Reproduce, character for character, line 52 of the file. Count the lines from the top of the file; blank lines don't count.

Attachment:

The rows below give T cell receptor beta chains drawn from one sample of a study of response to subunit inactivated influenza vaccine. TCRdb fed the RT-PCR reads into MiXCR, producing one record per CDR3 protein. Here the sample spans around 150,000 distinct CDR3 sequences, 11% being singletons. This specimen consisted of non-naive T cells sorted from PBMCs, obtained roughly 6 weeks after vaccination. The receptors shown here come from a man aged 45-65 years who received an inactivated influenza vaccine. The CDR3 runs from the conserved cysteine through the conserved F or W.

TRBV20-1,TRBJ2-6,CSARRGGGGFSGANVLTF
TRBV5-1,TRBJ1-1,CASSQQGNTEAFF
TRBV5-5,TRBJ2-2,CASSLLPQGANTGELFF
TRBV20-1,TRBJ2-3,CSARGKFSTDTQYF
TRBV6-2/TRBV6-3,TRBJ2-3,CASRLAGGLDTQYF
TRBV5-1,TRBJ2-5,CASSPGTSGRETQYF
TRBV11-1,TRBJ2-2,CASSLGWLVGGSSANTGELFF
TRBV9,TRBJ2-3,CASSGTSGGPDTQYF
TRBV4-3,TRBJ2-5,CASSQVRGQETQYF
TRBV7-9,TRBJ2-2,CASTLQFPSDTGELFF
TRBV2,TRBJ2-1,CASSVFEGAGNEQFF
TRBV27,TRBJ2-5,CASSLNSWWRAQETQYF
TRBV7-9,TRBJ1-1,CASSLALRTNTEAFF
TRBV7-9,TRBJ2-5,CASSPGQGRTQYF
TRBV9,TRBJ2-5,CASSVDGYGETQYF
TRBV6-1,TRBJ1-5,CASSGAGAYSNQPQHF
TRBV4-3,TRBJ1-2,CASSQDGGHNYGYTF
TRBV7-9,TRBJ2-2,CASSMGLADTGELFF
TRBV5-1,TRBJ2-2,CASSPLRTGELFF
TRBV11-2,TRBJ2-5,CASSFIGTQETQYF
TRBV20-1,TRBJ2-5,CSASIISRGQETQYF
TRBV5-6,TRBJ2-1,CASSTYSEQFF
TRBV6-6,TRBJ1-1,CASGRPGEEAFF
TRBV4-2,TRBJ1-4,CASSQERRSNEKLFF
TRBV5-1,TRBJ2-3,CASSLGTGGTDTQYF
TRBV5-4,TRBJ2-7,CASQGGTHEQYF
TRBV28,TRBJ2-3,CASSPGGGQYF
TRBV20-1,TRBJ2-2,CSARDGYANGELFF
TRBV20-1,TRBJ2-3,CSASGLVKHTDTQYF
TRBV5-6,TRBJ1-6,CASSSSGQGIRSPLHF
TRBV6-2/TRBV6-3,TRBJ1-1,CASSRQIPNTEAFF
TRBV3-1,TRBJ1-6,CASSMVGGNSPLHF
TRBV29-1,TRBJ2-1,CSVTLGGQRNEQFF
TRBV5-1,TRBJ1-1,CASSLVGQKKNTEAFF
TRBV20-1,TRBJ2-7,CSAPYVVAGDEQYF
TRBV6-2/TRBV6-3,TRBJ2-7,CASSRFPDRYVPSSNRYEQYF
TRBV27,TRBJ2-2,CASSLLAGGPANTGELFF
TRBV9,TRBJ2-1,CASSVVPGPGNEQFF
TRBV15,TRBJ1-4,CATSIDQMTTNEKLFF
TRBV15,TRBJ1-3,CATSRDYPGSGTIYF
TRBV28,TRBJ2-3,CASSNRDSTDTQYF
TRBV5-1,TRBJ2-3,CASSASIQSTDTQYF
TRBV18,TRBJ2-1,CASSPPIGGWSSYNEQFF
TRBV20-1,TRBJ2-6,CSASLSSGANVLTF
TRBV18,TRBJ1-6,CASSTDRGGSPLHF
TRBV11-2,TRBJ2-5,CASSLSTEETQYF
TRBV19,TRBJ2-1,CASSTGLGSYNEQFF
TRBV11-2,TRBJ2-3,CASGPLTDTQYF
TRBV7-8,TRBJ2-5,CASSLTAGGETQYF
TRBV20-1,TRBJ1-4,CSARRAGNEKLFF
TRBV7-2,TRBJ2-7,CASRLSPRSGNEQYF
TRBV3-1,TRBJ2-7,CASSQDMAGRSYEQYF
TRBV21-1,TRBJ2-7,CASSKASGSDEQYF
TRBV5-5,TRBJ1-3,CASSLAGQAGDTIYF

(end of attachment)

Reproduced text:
TRBV7-2,TRBJ2-7,CASRLSPRSGNEQYF